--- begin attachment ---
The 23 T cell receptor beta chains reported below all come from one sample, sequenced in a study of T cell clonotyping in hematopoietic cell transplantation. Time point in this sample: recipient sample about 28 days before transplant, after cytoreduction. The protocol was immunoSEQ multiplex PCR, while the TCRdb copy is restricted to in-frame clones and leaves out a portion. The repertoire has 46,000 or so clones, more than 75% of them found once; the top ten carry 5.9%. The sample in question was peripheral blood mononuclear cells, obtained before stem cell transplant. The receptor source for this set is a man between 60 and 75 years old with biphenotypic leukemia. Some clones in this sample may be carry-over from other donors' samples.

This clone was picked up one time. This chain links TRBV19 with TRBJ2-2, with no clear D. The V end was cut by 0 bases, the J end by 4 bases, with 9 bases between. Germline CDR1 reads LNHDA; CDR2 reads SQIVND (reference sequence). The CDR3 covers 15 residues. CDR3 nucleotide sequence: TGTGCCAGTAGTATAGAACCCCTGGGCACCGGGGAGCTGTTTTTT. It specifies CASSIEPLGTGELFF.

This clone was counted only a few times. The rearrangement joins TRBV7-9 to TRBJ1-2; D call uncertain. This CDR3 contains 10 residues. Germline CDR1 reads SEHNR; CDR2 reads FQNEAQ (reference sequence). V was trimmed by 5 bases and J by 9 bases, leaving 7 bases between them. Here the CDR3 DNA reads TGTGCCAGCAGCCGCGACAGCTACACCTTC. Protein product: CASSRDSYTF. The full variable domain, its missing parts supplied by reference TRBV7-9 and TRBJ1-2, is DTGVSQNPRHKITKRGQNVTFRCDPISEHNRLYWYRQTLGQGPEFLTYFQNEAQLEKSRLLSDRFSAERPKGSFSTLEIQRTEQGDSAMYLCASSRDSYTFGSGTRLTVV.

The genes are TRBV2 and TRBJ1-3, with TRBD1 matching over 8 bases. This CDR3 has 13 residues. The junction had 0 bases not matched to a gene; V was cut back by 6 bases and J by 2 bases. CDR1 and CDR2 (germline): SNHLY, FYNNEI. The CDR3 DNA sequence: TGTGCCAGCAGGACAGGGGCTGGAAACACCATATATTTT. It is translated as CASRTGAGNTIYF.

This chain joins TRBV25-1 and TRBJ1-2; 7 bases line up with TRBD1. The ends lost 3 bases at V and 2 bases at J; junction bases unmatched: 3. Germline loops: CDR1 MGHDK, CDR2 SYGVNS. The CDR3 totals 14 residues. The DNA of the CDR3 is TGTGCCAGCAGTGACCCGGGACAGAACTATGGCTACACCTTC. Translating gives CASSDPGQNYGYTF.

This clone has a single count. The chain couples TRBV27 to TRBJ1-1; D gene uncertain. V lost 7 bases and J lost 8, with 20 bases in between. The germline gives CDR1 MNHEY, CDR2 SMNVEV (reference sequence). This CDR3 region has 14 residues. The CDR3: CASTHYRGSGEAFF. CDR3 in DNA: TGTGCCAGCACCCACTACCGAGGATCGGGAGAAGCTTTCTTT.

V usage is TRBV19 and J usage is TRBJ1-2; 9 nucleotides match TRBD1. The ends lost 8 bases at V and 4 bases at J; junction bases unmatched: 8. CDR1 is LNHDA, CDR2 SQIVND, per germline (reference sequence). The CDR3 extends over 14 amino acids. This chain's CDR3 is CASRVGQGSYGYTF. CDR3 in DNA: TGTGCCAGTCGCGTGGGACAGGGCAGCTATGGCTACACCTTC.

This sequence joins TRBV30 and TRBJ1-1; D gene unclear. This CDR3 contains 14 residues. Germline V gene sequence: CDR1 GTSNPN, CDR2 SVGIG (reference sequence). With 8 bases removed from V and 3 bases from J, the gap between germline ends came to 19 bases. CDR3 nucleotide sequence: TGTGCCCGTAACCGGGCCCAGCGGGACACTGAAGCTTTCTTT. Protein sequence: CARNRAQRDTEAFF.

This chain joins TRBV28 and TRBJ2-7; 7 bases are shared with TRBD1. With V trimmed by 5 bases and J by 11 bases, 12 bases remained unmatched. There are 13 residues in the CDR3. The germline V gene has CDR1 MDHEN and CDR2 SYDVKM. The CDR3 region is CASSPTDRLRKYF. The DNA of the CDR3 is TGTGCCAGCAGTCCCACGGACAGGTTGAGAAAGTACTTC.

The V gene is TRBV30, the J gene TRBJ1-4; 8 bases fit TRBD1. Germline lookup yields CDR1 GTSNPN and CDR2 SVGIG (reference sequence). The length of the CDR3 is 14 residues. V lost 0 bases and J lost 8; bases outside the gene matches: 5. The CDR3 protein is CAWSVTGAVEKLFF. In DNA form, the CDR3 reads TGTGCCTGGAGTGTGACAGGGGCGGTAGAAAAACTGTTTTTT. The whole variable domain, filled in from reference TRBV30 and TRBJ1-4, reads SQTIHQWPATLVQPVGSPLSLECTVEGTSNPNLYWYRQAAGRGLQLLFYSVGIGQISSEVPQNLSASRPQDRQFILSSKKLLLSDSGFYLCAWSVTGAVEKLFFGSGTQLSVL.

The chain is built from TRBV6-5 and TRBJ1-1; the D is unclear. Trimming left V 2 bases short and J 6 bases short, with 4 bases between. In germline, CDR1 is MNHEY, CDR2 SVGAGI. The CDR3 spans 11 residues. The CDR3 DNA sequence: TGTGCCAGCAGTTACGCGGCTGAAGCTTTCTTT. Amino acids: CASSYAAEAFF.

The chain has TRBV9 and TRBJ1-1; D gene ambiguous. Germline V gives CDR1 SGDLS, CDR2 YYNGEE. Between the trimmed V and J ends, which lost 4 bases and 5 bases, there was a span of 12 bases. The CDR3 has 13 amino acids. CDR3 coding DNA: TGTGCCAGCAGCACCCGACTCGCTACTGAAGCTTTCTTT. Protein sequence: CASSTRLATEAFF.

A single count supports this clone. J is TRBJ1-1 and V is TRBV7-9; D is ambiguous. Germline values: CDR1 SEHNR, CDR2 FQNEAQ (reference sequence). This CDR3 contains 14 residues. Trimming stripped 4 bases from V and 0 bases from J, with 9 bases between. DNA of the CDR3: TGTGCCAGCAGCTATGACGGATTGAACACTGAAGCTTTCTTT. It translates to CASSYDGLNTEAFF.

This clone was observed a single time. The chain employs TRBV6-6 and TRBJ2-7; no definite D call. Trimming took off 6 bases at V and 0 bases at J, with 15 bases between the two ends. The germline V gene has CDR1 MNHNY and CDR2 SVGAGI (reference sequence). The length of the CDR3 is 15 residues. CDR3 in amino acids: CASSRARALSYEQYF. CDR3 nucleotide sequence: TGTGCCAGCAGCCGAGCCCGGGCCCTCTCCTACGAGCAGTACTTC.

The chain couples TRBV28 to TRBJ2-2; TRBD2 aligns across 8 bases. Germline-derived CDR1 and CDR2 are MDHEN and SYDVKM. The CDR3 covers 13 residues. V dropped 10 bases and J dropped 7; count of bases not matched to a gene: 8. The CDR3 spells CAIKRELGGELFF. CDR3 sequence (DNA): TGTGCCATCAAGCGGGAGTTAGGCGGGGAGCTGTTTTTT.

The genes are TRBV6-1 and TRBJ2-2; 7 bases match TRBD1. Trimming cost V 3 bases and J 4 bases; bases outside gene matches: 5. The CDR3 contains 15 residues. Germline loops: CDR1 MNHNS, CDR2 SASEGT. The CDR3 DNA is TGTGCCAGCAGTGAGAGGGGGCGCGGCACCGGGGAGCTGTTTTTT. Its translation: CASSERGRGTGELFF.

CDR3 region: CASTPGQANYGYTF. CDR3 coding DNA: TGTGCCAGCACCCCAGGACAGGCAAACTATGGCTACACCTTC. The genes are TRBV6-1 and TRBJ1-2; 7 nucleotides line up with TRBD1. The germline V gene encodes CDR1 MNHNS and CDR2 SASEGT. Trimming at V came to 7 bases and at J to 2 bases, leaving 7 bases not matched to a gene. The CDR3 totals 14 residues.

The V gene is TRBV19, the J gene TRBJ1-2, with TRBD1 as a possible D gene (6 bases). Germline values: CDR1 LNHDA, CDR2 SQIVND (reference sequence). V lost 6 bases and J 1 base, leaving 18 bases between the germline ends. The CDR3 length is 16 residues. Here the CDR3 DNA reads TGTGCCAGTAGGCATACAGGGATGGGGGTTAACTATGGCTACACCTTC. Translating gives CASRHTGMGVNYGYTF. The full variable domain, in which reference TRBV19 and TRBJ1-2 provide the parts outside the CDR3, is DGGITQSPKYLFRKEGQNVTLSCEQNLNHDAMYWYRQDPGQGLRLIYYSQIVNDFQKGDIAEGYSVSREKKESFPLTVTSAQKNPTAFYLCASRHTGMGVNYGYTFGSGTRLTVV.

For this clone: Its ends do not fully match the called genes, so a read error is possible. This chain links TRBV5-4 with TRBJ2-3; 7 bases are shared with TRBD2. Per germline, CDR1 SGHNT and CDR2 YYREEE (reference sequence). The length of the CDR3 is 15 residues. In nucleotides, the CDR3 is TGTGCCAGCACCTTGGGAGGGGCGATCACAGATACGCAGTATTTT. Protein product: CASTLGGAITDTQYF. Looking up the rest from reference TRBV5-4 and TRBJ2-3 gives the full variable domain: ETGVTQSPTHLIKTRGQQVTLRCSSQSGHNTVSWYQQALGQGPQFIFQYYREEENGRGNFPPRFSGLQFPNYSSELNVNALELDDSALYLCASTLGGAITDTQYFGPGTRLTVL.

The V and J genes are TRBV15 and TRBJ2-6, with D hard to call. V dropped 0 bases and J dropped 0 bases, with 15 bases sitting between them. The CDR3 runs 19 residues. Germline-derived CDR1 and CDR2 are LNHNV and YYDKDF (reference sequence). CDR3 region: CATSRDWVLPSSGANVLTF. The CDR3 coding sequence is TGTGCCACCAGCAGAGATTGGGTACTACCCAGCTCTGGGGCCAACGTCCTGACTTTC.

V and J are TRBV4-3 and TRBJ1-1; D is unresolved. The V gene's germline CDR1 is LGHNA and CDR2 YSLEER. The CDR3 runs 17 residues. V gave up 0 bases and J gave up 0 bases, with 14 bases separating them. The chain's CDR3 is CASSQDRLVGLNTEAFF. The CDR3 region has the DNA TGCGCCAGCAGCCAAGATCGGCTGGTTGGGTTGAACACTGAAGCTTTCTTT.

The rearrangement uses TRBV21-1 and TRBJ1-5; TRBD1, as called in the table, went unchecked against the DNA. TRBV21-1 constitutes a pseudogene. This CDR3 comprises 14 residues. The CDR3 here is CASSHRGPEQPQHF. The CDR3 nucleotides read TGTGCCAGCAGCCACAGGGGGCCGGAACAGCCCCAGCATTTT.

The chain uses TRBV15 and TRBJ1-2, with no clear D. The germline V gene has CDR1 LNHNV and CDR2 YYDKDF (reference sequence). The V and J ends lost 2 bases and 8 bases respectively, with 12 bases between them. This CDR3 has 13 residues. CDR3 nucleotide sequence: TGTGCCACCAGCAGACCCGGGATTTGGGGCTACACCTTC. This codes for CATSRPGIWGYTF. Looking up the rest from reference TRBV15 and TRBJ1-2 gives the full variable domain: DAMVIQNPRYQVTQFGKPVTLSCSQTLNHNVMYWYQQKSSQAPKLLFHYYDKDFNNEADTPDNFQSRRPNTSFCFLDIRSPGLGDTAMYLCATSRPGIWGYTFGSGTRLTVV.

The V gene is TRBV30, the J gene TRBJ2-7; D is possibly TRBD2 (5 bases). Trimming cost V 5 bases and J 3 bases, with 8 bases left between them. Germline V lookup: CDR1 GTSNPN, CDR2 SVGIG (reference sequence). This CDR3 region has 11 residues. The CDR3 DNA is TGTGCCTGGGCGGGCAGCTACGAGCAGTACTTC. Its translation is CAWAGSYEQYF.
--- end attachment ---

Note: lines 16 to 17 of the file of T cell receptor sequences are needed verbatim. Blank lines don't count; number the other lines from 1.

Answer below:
The genes are TRBV6-1 and TRBJ2-2; 7 bases match TRBD1. Trimming cost V 3 bases and J 4 bases; bases outside gene matches: 5. The CDR3 contains 15 residues. Germline loops: CDR1 MNHNS, CDR2 SASEGT. The CDR3 DNA is TGTGCCAGCAGTGAGAGGGGGCGCGGCACCGGGGAGCTGTTTTTT. Its translation: CASSERGRGTGELFF.

CDR3 region: CASTPGQANYGYTF. CDR3 coding DNA: TGTGCCAGCACCCCAGGACAGGCAAACTATGGCTACACCTTC. The genes are TRBV6-1 and TRBJ1-2; 7 nucleotides line up with TRBD1. The germline V gene encodes CDR1 MNHNS and CDR2 SASEGT. Trimming at V came to 7 bases and at J to 2 bases, leaving 7 bases not matched to a gene. The CDR3 totals 14 residues.